These newer models also keep the temperature much more consistent with much smaller temperature swings. Most modern thermostats should last about 10 years, and that’s roughly the life of the heating and cooling system. If you notice that you have temperature swings of more than a degree or two, it may be time to consider a new thermostat.
Once you have the fan and conditioning modes set, you need to set the temperature. When you do, most digital thermostats offer two hold settings for that temperature, either permanent or temporary.
The permanent hold means the system will maintain that temperature until you adjust it again. This can be helpful if you want to maintain a nearly constant temperature all the time. However, if you want to temporarily adjust your setting, a permanent hold may increase the likelihood of forgetting to reset it.
This is where the temporary hold becomes useful. Depending on your particular thermostat, the duration may vary, but thermostats usually have a maximum hold of about 12 hours. Check your owner’s manual to see the particulars of your model.
Some thermostats also offer a “Hold Until” option, which allows you to set the duration. This setting is perfect if you’re having a party or if you’re doing something you know will last for a specific period.
The program settings on your digital thermostat are probably the most powerful tools you’ve been recently given to help control your energy usage and utility costs. The Department of Energy suggests adjusting your settings to vary by about seven to 10 degrees for eight hours a day. This is usually the interval when you aren’t home, and the strategy can save an estimated 10% on your annual costs.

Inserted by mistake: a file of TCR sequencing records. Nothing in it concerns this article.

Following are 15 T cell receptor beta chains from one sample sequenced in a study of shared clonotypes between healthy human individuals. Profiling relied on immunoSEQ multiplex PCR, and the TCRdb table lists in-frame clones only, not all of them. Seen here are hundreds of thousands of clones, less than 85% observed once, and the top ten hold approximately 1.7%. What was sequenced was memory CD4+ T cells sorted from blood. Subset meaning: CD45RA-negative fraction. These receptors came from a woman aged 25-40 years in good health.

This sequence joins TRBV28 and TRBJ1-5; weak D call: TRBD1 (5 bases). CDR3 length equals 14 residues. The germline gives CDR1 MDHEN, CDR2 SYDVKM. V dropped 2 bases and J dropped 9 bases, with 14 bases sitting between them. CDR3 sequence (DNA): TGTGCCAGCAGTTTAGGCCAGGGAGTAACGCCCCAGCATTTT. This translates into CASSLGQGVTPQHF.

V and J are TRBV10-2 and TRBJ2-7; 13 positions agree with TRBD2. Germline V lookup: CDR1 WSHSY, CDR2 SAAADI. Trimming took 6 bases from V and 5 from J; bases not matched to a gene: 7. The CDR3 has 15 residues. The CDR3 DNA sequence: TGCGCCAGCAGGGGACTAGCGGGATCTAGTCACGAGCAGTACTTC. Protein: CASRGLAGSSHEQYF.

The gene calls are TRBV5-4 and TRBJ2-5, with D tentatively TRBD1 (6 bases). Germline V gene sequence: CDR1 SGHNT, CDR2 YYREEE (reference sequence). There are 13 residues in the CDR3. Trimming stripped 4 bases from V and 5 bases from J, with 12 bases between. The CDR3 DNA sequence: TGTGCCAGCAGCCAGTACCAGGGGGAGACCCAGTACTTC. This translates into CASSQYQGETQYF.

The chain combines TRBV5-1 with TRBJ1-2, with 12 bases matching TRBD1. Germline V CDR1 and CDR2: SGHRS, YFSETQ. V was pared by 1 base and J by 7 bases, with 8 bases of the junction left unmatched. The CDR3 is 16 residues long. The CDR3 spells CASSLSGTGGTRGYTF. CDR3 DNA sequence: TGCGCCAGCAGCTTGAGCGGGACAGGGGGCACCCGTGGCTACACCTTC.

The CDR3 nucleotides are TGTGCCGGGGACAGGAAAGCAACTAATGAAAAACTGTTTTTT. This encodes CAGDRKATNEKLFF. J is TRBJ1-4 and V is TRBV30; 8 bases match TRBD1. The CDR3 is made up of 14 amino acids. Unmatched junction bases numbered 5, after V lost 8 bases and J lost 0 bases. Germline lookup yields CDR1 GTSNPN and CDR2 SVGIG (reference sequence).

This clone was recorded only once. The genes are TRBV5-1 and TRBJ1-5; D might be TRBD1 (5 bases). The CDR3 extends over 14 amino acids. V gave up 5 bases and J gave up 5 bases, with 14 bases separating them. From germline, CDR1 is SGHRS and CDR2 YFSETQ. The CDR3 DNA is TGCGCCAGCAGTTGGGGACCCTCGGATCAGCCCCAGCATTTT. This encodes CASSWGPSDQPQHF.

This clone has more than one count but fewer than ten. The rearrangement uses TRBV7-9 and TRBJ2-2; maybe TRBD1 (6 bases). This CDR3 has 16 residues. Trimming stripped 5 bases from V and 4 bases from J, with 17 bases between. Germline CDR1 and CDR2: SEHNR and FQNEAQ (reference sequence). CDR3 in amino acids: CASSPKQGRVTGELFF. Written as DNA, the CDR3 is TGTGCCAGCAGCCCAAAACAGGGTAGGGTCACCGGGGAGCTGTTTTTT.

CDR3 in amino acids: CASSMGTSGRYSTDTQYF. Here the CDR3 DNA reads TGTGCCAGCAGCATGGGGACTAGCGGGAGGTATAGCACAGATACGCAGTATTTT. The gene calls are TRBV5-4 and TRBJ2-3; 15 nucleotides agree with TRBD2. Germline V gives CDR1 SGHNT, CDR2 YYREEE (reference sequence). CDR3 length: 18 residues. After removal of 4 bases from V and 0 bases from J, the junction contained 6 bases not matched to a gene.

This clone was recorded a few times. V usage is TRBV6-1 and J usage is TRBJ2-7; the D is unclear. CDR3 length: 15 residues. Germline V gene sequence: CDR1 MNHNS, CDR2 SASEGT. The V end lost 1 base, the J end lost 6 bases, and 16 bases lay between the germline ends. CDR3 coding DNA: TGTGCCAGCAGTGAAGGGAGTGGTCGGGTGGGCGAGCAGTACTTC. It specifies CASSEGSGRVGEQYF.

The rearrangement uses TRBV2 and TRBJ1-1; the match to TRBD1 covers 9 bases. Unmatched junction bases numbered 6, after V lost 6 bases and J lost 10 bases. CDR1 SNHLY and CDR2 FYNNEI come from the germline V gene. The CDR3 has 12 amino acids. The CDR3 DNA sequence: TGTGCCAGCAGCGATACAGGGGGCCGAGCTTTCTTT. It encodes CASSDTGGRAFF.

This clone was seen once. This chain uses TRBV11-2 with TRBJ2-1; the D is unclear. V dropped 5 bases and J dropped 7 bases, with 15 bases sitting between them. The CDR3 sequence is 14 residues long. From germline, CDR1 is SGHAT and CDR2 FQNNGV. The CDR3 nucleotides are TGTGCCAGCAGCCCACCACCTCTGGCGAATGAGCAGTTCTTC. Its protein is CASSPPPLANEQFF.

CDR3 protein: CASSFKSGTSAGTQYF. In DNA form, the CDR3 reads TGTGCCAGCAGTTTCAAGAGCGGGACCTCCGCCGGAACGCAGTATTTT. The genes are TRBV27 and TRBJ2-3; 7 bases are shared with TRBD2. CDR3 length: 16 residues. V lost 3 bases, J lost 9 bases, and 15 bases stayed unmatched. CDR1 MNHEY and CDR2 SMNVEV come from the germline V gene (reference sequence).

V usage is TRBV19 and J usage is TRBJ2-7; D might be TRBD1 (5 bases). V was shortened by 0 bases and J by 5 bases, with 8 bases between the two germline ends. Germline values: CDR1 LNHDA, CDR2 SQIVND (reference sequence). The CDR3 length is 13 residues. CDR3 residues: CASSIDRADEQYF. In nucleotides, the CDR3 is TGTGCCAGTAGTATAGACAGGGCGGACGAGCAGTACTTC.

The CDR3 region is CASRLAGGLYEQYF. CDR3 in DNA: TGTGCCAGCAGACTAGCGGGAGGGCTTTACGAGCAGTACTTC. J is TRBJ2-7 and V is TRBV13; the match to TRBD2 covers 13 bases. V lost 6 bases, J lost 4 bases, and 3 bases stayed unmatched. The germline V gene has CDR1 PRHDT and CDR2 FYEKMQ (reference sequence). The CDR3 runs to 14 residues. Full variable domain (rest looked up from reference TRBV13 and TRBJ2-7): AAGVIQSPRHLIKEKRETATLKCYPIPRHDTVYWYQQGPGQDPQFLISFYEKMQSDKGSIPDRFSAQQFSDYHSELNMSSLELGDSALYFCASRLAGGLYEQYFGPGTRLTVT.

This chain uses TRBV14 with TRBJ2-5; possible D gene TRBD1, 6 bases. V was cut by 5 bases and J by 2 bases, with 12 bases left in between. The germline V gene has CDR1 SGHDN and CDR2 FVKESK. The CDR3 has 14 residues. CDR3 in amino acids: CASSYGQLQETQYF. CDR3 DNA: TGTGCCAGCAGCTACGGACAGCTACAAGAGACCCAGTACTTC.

Keep in mind that not all thermostats have the same program options. The simplest option is the weekly program. This allows you to set a daily schedule that will run every day of the week. Many of us have needs that vary over the weekend, so the weekly program isn’t sufficient.
This is when the 5-2 or 5-1-1 program options come in handy. The 5-2 option allows you to set a separate schedule for your weekdays and weekends.
However, if you have different schedules on Saturday and Sunday, you’ll want the 5-1-1 program capability. For even more control, you’ll want to look at a seven-day programmable thermostat. This allows you to have a different schedule for every day of the week.
Differences Between Programmable, Smart and Remote Access
Programmable thermostats can be cumbersome and confusing to try to set. If you have this experience, you may want to consider a smart-learning thermostat. These models learn your routine needs based on how you adjust the temperature at different times, and then they build a daily schedule from your habits.
For even more control, you may want to consider a remote access thermostat. These connect to your home’s comfort system to the Internet, allowing you to access the settings from your mobile device.
This is perfect if you’re running ahead of schedule or behind and if you want to adjust your settings on the fly. It also allows you to ensure that your settings are appropriate if you forget to adjust them before traveling.
Some smart thermostats also offer advanced controls for calibrating your system. These may include an offset feature for when you notice your thermostat reading above or below the actual temperature.
Beyer Air Conditioning & Heating has provided heating and cooling services to the people in and around San Antonio for more than 40 years. Our expert technicians provide reliable heating and cooling installation, maintenance, and repair along with air quality control solutions. Call to schedule your heating or cooling service with one of our experts today.